50:443:311 Queer Crime (DIV) (3)
This course focuses on victimization of the queer community and the interaction between the queer community and the criminal justice system. It explores hate crime against LGBTQIA+ identities as well as policing, prosecution, and punishment of these queer identities. It examples stereotype and prejudices of queer identities, the criminalization of queer behavior, and marginalization of queer offenders in the criminal justice system. Materials include case studies, law, scholarly literature, and documentary film.
50:443:312 Gender and Sexuality in Crime Thrillers (DIV) (3)
This course examines gender and sexuality within the context of Hollywood cinematic crime thrillers known as film noir and neo noir. It explores how gender roles, gender expectations, as well as stereotypes about sexuality and gender playing out on-screen reflect social fears, beliefs, and realities after WWII in film noir and then in the 1980s-90s in neo noir. This includes an examination of criminality, criminal justice, and victimization.
50:443:313 Transgender Studies (DIV) (3)
Transgender studies pulls from diverse disciplines to create an interdisciplinary field that explores how sex and gender intersect with identity and culture. This course begins with a historical account of the field. It examines complexities of identity, embodiment, language, and activism as well as the historical, medical, political, sociological, criminological, visual, and legal issues surrounding transgender and gender variant existence.
50:443:314 Masculinities (DIV) (3)
This course is an introduction to the interdisciplinary study of masculinities. Moving past the conception of gender as a fixed biological category, the course addresses the emergence and representations of multiple masculinities along interactions with race, class, sexuality, and other areas of difference. It examines gender socialization, policing, marginalization, and how diverse formations of masculinities function at the individual and collective level in various domains. Materials include academic and popular literature, film, social media, music, and more.
50:443:315 Salem Witch Trials (3)
One of the most puzzling instances of mass hysteria in history, the Salem witch trials of 1692 and 1693, was a short-lived but furious witch hunt where more than 150 people were accused of witchcraft and 19 people hanged. While many explanations have been offered, no single theory makes complete sense of why this began and why it continued for as long as it did. This class takes a look at these explanations with a special focus on gender and criminal justice. It considers the social, political, and religious context of Salem and construct a timeline of the witch hunts. It profiles key players among the afflicted and the accused as well as those involved in the court and government, taking a look at their relationships and social identities. Actual court records and transcripts are used to consider the accusations, examinations, standards of evidence, confessions, and courtroom process. Materials include scholarly literature, court records and transcripts, diaries, and film.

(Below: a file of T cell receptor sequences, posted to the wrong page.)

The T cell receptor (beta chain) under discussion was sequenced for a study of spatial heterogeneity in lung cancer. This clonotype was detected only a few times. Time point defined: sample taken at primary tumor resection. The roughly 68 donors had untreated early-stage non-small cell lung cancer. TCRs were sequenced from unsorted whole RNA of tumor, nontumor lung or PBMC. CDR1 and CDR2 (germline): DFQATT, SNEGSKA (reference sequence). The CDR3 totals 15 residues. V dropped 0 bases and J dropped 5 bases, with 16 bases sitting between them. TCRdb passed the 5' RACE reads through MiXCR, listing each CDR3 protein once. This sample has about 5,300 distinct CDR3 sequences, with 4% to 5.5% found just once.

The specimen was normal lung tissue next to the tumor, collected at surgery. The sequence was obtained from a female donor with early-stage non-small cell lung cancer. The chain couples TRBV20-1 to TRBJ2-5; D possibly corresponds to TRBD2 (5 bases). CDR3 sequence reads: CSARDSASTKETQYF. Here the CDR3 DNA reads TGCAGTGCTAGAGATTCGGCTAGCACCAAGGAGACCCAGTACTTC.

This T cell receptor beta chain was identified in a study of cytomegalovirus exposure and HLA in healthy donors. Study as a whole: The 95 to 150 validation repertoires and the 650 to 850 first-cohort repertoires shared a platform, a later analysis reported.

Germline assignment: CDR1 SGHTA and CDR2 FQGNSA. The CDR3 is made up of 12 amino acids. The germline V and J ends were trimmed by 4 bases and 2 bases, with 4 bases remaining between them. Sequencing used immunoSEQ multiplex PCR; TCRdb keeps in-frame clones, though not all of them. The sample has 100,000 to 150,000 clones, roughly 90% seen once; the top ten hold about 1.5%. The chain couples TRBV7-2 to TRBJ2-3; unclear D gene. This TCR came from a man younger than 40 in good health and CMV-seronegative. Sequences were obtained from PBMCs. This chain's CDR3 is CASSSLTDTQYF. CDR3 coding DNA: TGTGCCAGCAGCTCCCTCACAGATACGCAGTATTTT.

50:443:410 Gender and Work (DIV) (3)
This course explores the topic of gender and work in the public and private spheres and as paid and unpaid, formal and informal, unionized and non-unionized in the US and globally. It considers how race, class, ability, sexuality, and other identities play a role in different spheres of work.
50:443:441 Research Seminar in Gender Studies (DIV, XPL) (3)
Students engage in applied research that benefits the campus community. The research examines sex, gender, sexuality, or related topics. Prerequisite: Any 15 credits in approved gender studies and permission of instructor(s).
50:443:490, 491,492 Special Topics in Gender Studies (3)
An upper-division course on a specially selected topic.
50:443:495,496 Independent Study in Gender Studies (1-3)
Students are directed by an instructor and work outside of the classroom on advocacy, creative works, research, or problem solving on topics related to sex, gender, and sexuality. Prerequisite: 50:443:201, 230, or 314 and permission of instructor.
50:443:480 Study Abroad-Community Service in South Africa (XPL) (3)
This study abroad course involves coursework and an experiential and service learning/study trip to South Africa. Students will participate in community service and engage in applied research topics relevant to gender and sexuality.